Treasures of the Society of Wireless Pioneers Archives
Welcome to our new website! Make yourself comfortable and stay a while.
Starting last month, the California Historical Radio Society embarked on an exciting project to organize, digitize, and make available thousands of documents with which we had been entrusted by Society of Wireless Pioneers (SoWP), an organization of veteran professional radiomen and radiowomen that was founded in Santa Rosa, California some 50 years ago. Their membership spanned the U.S. and the world. The photo at the top, showing the radio room of the U.S.S. Saturn in May of 1916, shows the type of technology that many SoWP members knew and loved. Handwriting at the bottom is by the late Corwin R Henry, K6DX, and this came to our archives by way of the Hal Layer collection at San Francisco State University.
Quite a few SoWP members harkened back to the days of spark and arc. From the look of it, most were ship radio operators (I’ll call them “radiops” if that’s a word), but others worked on dry land or from planes in the air. Many were in the U.S. Navy in WWII, some even in WWI. Most are now SKs (silent keys).
But what an inheritance they left us! We have about 40 boxes overflowing with photos, memorabilia, obscure old magazines, cartoons about radio, schematics for radios not previously known to exist, letters (some funny, some heartbreaking), diaries and reminiscences, radio catalogs, ancient sales brochures, etc., etc.
Last week I found an unusually heavy envelope in one of the boxes. It turned out to contain the brass name plate from a 2 kW Marconi P-8 spark transmitter that had been installed in the radio room of the H.R. Mallory, a ship in the Clyde-Mallory Line, in September of 1916.
The transmitter it was attached to was only removed in 1939, just a few years before the Mallory was torpedoed and sunk by a U-boat in the North Atlantic. More than half the people onboard were killed, including two Radiomen, a Radio Operator, and the Radio Officer.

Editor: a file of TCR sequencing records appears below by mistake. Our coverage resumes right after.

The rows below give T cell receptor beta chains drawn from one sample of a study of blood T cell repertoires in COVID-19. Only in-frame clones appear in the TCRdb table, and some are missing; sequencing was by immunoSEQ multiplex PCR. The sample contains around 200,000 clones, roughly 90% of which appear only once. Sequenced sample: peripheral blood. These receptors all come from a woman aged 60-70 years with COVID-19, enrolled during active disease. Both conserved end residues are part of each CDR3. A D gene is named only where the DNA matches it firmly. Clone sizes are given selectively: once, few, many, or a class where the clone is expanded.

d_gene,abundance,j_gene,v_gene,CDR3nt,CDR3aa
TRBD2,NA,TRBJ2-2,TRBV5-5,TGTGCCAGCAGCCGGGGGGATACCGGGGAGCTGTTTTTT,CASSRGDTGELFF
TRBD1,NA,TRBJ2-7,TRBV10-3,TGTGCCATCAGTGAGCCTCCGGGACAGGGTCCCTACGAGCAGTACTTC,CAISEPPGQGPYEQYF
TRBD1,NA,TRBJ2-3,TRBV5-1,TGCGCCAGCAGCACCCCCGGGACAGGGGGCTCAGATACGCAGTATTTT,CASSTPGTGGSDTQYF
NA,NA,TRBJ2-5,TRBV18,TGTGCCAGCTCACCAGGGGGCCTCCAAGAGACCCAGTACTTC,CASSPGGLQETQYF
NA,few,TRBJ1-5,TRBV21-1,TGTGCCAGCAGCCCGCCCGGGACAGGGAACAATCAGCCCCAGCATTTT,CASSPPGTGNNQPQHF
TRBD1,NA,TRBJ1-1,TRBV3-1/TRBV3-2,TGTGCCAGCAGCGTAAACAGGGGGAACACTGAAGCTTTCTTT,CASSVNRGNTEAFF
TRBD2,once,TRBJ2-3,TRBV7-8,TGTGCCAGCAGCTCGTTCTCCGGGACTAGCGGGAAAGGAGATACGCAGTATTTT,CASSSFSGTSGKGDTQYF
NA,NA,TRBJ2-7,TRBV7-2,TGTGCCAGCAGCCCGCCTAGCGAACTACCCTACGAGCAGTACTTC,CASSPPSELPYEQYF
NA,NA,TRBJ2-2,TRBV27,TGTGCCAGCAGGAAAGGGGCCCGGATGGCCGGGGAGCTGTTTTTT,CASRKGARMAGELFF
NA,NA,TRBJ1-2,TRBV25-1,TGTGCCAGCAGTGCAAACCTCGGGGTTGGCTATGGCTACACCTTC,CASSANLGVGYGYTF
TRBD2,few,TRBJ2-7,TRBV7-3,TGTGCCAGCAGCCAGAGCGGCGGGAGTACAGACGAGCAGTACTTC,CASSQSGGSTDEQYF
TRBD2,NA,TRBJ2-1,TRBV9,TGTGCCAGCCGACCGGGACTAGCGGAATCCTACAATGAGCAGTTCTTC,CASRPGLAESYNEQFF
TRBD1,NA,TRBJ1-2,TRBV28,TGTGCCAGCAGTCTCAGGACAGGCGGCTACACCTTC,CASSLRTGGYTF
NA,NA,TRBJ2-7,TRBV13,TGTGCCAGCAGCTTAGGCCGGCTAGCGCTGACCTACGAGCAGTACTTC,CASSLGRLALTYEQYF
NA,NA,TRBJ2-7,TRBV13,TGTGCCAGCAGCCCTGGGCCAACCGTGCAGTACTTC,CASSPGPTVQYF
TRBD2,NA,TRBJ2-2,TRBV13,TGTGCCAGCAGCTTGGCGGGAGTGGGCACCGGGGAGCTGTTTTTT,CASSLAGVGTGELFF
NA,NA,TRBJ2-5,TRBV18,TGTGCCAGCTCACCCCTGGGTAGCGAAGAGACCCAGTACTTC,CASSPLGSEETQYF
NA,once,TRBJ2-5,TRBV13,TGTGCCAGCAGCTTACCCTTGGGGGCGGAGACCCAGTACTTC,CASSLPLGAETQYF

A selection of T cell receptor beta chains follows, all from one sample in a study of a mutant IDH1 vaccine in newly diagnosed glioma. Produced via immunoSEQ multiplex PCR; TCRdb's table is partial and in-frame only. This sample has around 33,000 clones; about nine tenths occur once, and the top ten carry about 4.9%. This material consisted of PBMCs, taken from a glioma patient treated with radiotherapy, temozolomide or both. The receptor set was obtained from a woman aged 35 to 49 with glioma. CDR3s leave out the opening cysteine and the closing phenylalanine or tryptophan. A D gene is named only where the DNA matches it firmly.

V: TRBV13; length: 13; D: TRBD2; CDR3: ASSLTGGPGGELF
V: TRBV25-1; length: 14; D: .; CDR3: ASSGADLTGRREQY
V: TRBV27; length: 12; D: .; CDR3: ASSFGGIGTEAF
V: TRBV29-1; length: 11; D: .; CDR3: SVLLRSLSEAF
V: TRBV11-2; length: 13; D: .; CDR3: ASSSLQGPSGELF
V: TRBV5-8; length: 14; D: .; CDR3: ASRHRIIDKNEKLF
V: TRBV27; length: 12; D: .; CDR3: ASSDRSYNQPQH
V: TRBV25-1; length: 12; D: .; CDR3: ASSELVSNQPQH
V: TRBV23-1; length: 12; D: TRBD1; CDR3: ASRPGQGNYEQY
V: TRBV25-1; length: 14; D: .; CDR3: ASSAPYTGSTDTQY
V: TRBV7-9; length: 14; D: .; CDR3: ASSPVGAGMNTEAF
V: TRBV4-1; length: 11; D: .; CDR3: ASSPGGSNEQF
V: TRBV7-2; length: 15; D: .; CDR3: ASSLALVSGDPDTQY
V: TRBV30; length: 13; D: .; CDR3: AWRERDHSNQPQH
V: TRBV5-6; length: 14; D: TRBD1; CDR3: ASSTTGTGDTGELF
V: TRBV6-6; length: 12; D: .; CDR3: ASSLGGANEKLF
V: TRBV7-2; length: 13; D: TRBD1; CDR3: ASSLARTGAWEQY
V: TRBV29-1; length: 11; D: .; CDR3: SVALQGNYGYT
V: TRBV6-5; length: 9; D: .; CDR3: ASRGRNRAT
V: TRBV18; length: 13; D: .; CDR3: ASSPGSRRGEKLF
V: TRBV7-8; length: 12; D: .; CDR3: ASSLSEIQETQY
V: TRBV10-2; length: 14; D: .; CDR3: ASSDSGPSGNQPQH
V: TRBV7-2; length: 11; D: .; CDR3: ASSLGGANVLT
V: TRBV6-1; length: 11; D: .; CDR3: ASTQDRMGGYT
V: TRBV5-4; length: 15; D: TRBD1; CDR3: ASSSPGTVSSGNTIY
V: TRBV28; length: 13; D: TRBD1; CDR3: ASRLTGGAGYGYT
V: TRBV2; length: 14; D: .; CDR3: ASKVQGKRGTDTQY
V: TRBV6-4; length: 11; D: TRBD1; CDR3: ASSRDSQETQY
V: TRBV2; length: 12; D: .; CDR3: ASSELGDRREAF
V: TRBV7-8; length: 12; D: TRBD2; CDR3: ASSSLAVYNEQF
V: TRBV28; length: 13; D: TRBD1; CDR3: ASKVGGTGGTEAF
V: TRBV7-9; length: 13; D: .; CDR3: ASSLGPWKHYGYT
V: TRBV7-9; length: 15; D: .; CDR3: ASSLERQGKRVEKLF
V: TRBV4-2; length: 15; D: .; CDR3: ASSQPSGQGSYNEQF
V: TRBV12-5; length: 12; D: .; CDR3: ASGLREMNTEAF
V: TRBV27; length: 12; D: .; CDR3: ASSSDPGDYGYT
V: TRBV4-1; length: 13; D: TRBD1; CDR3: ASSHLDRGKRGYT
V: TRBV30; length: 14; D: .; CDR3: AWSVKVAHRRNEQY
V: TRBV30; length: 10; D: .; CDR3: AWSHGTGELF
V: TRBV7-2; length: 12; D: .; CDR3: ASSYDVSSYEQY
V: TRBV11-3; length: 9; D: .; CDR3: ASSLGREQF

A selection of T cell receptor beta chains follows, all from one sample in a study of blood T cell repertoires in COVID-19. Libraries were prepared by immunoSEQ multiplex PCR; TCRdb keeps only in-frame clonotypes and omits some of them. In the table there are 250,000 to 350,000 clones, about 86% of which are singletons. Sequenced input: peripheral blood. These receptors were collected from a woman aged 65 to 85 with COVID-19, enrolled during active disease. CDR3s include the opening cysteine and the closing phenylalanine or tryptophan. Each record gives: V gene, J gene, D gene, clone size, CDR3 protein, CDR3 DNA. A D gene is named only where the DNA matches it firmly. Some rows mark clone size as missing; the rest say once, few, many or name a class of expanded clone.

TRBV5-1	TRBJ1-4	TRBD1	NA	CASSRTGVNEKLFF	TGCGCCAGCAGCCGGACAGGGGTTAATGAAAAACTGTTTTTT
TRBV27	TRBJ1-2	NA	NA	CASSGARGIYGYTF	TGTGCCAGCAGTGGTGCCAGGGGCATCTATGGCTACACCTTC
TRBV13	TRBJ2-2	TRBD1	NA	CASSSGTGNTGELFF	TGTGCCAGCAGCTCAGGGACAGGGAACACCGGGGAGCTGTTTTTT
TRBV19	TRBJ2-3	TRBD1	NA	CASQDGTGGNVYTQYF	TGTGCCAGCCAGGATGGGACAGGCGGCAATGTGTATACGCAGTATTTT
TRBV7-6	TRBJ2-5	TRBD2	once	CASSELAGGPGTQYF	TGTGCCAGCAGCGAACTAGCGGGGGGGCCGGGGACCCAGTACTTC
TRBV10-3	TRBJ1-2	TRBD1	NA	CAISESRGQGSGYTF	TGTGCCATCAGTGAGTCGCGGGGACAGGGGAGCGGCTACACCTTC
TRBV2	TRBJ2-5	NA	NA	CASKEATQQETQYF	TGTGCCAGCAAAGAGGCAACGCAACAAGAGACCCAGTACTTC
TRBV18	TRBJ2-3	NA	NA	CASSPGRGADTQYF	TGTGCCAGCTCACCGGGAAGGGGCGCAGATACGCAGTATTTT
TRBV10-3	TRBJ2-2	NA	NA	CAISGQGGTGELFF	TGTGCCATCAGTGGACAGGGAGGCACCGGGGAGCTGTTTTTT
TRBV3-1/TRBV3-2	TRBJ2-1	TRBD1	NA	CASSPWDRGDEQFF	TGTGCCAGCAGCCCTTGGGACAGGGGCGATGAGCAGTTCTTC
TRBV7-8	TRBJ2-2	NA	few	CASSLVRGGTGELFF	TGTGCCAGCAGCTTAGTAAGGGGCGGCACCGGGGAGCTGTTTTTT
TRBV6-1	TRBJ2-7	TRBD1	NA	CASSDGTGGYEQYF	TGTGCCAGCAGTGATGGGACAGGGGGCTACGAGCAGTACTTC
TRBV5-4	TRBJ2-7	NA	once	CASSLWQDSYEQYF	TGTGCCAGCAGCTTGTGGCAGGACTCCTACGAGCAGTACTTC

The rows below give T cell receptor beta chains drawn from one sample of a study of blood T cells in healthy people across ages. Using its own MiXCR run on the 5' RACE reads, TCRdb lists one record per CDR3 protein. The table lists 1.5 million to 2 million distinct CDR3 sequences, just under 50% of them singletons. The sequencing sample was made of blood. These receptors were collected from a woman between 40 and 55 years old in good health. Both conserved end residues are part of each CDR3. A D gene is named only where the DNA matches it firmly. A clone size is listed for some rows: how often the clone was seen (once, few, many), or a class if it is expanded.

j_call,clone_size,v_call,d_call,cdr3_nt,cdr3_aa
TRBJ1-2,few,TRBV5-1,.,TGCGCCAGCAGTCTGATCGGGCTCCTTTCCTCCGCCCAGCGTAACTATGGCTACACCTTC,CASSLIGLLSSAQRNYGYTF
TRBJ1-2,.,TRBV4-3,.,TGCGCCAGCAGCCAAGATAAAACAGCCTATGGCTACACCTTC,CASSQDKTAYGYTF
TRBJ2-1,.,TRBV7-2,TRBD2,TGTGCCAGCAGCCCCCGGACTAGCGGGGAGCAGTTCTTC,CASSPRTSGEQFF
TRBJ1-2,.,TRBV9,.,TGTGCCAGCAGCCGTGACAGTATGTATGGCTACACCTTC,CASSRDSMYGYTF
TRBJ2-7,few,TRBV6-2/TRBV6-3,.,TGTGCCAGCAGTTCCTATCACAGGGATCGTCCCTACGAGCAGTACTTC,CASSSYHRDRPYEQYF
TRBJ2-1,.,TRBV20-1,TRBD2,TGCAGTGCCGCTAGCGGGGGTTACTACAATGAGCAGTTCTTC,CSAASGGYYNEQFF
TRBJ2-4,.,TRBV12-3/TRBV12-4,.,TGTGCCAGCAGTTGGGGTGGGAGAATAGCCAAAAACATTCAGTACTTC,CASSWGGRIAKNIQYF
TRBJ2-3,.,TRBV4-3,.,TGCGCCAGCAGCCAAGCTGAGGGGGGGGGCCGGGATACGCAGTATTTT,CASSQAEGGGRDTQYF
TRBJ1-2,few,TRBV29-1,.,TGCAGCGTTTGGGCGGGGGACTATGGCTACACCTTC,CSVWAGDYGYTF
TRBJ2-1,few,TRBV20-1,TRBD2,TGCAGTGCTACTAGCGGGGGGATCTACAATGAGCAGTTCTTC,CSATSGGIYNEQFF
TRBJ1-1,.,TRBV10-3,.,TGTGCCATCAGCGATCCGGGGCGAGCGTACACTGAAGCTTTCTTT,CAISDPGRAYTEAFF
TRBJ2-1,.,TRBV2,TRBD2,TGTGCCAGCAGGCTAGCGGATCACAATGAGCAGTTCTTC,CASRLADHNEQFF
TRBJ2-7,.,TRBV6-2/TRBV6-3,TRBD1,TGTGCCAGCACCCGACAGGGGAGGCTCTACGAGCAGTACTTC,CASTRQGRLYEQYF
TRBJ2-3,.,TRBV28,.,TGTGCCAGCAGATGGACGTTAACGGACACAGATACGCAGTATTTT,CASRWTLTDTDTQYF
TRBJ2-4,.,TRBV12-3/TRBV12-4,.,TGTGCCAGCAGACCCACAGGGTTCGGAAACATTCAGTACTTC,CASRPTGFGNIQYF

A couple of weeks ago I ran across some old magazines that appear to have belonged to (and were marked up by) Dr. Lee DeForest himself.
Another interesting item was a 5 x 7 photograph of a primitive looking shack not much bigger than an outhouse. This turns out to be the first Pan Am radio station on Wake Island, KNBI, in 1935. Now there’s an outside chance it might turn up on TV, in an American Experience episode, “Across the Pacific” due to air on PBS next year. You just never know what you’ll find in the SoWP archives!
In coming weeks, months, and probably years under the direction of our Historian and Archivist, Bart Lee, K6VK, we’ll be cataloging, scanning, and uploading as many as possible of these treasures to the web. Our intent is to make these available and easy for anyone to download and examine. At this early stage we’re still working out the process, but we’ll keep you informed on what we find and where you can find it, in part via this blog.
As for moi, my ham license (KJ6SBR) long post-dates the requirement for code sending/receiving that was the bread-and-butter of the SoWP folks, and I’m not entirely sure I could correctly send out “SOS” (much less CQD, which preceded that). And why do they keep talking about bugs anyway? Were they all entomologists or exterminators? HI HI